“What I am really concerned about is what art is supposed to be – and can become.”
Bruce Nauman was one of the most prominent, influential, and versatile American artists to emerge in the 1960s. Although his work is not easily defined by its materials, styles, or themes, sculpture is central to it, and it is characteristic ofin the way it blends ideas from , , , and . The revival of interest in in the 1960s also clearly influenced Nauman in various ways, from encouraging his love of wordplay to infusing his work with a satirical and sometimes absurdist tone. Despite the impact of , however, he has continued to view his art less as a playful or creative enterprise than as a serious research endeavor, one he likes to carry out in seclusion from the art world, one that is shaped by his interests in ethics and politics.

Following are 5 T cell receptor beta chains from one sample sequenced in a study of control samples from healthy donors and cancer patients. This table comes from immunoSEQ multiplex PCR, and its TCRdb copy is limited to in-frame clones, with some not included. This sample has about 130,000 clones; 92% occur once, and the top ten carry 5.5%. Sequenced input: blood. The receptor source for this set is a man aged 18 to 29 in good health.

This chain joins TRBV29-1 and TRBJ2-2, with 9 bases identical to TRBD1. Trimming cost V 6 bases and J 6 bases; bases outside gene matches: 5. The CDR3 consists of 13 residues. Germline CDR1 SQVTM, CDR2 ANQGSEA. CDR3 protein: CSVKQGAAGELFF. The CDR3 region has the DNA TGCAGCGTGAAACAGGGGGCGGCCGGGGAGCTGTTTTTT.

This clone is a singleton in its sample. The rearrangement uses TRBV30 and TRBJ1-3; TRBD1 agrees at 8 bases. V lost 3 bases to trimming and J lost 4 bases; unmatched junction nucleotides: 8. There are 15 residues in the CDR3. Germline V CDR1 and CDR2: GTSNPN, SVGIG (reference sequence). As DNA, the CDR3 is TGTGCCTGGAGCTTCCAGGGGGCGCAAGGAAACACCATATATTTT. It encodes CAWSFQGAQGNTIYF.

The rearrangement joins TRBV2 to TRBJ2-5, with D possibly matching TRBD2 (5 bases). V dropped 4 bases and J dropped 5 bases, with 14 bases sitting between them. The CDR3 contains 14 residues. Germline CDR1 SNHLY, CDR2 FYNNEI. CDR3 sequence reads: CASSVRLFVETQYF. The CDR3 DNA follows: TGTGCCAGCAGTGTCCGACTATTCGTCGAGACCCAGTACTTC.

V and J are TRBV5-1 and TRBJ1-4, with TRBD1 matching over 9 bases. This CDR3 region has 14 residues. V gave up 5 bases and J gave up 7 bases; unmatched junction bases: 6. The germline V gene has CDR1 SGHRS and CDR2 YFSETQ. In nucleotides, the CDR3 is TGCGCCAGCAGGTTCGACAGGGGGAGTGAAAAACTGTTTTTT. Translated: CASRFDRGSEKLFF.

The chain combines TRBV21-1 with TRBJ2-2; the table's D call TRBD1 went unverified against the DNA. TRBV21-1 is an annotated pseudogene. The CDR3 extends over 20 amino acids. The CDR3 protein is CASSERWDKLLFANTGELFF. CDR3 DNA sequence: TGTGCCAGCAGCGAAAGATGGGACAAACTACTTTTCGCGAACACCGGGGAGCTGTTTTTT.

Some of Nauman’s earliest work was shaped by ideas that arose in the wake of Minimalism in the late 1960s. In particular, the way he treated the body – often his own, shown on video completing repetitive tasks – and the way he related the body to surrounding objects show the impact of Minimalism’s new ideas about the relationship between the viewer and the sculptural object. His occasional interest in abstraction and sculptural concerns such as gravity also betray the style’s influence. But Nauman, shunned the slick production values of Minimalism and has often showed a preference for a cruder manner of presentation.